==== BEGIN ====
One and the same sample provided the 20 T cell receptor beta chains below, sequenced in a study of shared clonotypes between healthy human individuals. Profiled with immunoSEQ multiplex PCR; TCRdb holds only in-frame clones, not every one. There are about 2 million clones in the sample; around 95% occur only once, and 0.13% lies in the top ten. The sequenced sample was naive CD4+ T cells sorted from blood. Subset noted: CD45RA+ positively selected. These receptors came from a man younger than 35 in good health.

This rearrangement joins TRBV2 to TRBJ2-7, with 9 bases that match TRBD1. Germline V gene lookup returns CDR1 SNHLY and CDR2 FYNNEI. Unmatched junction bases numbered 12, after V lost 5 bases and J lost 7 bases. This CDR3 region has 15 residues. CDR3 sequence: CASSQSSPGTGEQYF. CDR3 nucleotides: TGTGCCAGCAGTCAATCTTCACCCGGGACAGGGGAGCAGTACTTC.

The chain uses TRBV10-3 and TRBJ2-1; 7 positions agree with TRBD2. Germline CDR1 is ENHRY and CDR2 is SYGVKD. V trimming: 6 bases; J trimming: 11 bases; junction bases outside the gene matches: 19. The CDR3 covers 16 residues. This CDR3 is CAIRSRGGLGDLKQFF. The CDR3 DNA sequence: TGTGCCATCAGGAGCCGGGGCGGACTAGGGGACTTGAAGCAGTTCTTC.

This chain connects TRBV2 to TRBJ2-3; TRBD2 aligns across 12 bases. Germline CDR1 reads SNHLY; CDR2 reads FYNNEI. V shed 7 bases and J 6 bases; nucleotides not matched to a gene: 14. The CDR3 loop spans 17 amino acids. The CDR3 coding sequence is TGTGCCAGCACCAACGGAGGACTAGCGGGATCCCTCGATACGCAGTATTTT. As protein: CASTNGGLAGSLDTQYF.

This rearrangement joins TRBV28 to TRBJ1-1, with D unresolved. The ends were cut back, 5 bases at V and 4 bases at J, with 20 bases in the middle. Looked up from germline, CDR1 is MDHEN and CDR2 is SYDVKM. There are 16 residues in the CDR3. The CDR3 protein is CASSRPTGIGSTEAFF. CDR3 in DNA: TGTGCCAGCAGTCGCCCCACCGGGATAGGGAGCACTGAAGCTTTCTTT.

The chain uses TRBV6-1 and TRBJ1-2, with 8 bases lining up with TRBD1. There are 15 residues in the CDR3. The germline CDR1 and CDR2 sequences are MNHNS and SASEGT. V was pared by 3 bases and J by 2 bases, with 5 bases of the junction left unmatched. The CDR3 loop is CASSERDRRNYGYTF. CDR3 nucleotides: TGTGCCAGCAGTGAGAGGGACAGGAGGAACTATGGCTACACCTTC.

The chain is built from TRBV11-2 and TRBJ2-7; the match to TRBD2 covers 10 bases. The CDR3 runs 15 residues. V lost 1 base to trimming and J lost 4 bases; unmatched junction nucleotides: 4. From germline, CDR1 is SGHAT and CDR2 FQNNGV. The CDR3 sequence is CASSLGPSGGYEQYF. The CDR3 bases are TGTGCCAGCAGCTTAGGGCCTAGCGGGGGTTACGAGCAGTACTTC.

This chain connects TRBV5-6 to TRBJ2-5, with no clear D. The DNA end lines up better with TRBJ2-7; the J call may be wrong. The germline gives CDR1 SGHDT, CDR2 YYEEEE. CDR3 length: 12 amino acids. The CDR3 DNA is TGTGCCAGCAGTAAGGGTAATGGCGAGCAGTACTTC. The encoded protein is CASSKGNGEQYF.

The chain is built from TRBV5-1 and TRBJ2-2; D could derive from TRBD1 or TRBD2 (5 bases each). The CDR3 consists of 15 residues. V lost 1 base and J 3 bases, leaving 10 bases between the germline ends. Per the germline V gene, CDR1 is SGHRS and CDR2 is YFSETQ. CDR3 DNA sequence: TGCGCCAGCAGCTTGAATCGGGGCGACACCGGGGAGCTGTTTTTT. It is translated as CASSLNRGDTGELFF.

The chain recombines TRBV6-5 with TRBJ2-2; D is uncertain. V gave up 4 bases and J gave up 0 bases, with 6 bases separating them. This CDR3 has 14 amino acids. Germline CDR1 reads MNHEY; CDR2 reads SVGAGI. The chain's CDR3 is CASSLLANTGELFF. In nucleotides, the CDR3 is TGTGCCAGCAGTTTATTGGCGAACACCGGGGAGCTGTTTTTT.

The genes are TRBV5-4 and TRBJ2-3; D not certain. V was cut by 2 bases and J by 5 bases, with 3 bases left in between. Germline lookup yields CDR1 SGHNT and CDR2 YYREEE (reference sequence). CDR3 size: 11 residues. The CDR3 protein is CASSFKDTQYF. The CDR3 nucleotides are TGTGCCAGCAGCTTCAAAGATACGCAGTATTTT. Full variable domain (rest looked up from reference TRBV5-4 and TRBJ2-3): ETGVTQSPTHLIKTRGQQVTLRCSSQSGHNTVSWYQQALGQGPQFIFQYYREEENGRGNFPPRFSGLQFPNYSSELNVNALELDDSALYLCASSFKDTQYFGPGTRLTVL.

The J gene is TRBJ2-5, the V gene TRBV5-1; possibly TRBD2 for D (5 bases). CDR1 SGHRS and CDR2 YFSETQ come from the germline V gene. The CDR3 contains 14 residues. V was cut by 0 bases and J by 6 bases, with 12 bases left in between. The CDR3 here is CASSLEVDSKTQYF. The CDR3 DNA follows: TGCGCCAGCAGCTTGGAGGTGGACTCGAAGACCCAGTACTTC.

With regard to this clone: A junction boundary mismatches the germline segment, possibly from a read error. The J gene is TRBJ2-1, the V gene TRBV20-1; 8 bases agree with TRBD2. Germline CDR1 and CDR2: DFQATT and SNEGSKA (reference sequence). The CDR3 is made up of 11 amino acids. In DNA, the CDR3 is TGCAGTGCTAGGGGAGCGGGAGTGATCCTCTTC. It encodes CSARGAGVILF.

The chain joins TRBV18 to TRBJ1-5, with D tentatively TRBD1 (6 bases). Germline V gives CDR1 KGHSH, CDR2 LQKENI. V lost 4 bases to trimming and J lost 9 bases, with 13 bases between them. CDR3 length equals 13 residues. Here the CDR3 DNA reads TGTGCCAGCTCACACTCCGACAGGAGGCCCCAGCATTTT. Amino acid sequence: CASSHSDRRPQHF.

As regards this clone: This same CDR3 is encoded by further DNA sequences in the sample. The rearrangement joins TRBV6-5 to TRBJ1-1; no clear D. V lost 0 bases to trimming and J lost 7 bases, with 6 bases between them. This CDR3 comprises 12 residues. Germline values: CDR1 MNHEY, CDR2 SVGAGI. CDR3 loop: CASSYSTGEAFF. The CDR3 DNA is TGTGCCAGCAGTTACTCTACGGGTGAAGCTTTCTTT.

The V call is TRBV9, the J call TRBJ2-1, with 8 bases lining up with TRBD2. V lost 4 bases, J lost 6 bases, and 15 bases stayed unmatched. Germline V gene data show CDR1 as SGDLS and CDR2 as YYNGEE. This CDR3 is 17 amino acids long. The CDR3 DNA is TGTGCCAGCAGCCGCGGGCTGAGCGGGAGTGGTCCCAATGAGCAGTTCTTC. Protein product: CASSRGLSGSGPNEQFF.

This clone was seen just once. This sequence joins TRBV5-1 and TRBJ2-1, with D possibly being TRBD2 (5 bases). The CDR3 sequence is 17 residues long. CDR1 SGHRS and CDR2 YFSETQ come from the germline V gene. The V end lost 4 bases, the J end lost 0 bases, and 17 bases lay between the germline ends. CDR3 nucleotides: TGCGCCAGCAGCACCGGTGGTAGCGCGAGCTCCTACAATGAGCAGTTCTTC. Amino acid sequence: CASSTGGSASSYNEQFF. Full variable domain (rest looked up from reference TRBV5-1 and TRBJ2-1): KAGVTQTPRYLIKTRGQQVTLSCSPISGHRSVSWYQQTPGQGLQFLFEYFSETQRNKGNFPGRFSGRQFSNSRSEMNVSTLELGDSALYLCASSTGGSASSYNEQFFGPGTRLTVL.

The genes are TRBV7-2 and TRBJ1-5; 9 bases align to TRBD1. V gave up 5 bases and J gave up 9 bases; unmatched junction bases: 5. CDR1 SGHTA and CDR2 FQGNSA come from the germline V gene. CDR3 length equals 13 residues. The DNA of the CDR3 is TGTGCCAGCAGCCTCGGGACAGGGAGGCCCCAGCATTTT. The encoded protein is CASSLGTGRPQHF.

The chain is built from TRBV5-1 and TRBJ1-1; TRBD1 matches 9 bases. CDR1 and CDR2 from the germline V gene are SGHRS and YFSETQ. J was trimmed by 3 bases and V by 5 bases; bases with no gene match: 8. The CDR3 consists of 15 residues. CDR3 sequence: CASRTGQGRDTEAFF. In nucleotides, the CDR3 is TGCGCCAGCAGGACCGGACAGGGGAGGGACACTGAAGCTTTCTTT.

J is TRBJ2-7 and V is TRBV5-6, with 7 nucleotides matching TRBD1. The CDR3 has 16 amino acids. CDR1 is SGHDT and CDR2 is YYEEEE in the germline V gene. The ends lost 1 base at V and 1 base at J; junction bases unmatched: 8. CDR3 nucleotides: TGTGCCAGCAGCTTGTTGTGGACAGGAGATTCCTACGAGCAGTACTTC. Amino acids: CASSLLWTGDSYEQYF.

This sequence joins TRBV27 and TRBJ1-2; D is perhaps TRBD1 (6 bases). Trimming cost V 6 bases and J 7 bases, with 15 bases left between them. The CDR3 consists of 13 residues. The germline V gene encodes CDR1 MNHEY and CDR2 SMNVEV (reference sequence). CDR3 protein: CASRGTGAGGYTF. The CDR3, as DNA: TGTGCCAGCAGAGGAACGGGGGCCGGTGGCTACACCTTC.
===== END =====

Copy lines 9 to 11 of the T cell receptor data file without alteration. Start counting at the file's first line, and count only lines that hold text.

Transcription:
The chain is built from TRBV5-1 and TRBJ2-2; D could derive from TRBD1 or TRBD2 (5 bases each). The CDR3 consists of 15 residues. V lost 1 base and J 3 bases, leaving 10 bases between the germline ends. Per the germline V gene, CDR1 is SGHRS and CDR2 is YFSETQ. CDR3 DNA sequence: TGCGCCAGCAGCTTGAATCGGGGCGACACCGGGGAGCTGTTTTTT. It is translated as CASSLNRGDTGELFF.

The chain recombines TRBV6-5 with TRBJ2-2; D is uncertain. V gave up 4 bases and J gave up 0 bases, with 6 bases separating them. This CDR3 has 14 amino acids. Germline CDR1 reads MNHEY; CDR2 reads SVGAGI. The chain's CDR3 is CASSLLANTGELFF. In nucleotides, the CDR3 is TGTGCCAGCAGTTTATTGGCGAACACCGGGGAGCTGTTTTTT.

The genes are TRBV5-4 and TRBJ2-3; D not certain. V was cut by 2 bases and J by 5 bases, with 3 bases left in between. Germline lookup yields CDR1 SGHNT and CDR2 YYREEE (reference sequence). CDR3 size: 11 residues. The CDR3 protein is CASSFKDTQYF. The CDR3 nucleotides are TGTGCCAGCAGCTTCAAAGATACGCAGTATTTT. Full variable domain (rest looked up from reference TRBV5-4 and TRBJ2-3): ETGVTQSPTHLIKTRGQQVTLRCSSQSGHNTVSWYQQALGQGPQFIFQYYREEENGRGNFPPRFSGLQFPNYSSELNVNALELDDSALYLCASSFKDTQYFGPGTRLTVL.